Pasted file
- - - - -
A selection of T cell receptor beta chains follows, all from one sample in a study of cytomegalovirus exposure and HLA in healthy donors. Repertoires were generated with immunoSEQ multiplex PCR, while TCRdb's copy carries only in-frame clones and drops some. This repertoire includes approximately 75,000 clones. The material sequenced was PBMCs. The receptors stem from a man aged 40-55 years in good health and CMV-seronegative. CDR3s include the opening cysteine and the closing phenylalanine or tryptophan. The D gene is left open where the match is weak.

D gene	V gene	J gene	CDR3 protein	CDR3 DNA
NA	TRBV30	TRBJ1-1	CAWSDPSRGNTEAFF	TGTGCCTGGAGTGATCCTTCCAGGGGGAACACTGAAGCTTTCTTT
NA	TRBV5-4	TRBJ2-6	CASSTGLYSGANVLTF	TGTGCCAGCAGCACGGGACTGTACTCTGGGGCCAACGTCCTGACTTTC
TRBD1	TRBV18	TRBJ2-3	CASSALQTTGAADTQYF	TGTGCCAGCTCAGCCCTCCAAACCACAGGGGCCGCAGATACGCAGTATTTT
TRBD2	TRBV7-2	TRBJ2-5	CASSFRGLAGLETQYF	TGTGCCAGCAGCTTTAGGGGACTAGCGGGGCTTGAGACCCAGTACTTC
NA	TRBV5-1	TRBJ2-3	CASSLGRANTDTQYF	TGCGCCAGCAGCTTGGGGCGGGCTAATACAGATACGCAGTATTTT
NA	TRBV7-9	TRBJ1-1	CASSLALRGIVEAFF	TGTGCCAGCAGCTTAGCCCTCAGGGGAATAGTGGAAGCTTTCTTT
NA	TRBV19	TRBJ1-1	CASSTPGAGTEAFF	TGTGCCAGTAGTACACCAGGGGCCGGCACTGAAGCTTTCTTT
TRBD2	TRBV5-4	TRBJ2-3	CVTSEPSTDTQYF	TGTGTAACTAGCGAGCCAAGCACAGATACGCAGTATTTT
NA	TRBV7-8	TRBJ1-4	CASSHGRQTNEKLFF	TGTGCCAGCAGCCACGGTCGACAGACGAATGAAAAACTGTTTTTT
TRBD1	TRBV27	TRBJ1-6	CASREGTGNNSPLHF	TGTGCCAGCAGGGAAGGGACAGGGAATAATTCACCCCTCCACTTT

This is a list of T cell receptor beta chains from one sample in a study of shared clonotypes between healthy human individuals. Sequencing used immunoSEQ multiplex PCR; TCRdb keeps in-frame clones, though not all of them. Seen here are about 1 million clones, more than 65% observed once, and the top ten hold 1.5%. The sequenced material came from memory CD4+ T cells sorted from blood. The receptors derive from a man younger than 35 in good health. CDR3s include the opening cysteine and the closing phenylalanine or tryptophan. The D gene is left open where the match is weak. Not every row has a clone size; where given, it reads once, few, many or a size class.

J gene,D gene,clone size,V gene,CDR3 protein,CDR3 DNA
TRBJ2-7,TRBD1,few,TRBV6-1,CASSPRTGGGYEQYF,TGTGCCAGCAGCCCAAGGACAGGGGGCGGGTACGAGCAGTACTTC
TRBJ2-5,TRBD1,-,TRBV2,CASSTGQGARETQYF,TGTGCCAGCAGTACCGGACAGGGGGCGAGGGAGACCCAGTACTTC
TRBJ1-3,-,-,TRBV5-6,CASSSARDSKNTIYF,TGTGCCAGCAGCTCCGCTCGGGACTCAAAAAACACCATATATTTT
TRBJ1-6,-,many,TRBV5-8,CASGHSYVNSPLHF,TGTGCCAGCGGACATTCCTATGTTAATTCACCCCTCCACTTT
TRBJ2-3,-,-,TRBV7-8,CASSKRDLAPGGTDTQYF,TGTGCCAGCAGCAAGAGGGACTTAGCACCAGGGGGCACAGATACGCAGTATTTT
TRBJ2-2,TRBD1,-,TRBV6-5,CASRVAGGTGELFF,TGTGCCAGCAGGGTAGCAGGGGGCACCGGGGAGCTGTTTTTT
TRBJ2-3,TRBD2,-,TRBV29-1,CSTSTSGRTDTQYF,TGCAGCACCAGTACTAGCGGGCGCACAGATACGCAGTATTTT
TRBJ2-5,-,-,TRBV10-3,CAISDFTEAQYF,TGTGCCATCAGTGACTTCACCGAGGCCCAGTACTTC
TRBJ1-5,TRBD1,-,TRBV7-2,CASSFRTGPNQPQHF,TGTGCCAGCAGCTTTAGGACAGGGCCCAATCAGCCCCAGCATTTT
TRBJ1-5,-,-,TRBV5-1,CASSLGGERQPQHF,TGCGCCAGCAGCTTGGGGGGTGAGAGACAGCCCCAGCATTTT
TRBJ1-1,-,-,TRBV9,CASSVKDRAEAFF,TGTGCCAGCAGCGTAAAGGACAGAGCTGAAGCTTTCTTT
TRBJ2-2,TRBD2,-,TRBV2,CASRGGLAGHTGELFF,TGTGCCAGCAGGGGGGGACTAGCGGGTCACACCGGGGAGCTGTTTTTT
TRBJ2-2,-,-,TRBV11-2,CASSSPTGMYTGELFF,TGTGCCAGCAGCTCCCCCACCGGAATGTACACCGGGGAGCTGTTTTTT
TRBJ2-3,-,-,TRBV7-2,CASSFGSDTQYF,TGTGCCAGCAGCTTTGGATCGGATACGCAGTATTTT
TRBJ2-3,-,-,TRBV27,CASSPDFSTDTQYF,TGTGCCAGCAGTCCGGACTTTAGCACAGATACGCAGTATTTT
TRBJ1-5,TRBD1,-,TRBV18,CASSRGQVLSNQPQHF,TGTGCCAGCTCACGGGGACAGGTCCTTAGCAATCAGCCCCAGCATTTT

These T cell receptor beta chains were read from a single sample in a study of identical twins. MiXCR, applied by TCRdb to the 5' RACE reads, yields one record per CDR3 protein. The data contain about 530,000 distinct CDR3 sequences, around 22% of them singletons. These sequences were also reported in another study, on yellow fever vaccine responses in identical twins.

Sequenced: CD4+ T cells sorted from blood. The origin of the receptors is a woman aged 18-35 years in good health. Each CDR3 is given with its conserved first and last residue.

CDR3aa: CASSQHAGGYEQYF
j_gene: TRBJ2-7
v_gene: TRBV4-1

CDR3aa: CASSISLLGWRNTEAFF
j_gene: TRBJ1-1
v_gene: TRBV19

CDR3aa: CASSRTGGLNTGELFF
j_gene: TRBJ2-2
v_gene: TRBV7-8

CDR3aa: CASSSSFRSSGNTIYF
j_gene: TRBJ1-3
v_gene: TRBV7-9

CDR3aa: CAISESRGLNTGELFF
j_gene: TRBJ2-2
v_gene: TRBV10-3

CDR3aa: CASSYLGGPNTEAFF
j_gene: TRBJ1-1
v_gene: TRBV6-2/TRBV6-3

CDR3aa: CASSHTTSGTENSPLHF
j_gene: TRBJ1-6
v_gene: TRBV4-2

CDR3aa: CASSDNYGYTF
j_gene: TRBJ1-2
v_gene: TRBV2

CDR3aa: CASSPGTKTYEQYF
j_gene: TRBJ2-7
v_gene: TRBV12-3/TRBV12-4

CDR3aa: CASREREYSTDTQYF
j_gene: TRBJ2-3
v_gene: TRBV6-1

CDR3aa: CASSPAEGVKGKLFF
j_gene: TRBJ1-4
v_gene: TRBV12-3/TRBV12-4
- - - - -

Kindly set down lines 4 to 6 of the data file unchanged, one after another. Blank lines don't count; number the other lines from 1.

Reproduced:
NA	TRBV5-4	TRBJ2-6	CASSTGLYSGANVLTF	TGTGCCAGCAGCACGGGACTGTACTCTGGGGCCAACGTCCTGACTTTC
TRBD1	TRBV18	TRBJ2-3	CASSALQTTGAADTQYF	TGTGCCAGCTCAGCCCTCCAAACCACAGGGGCCGCAGATACGCAGTATTTT
TRBD2	TRBV7-2	TRBJ2-5	CASSFRGLAGLETQYF	TGTGCCAGCAGCTTTAGGGGACTAGCGGGGCTTGAGACCCAGTACTTC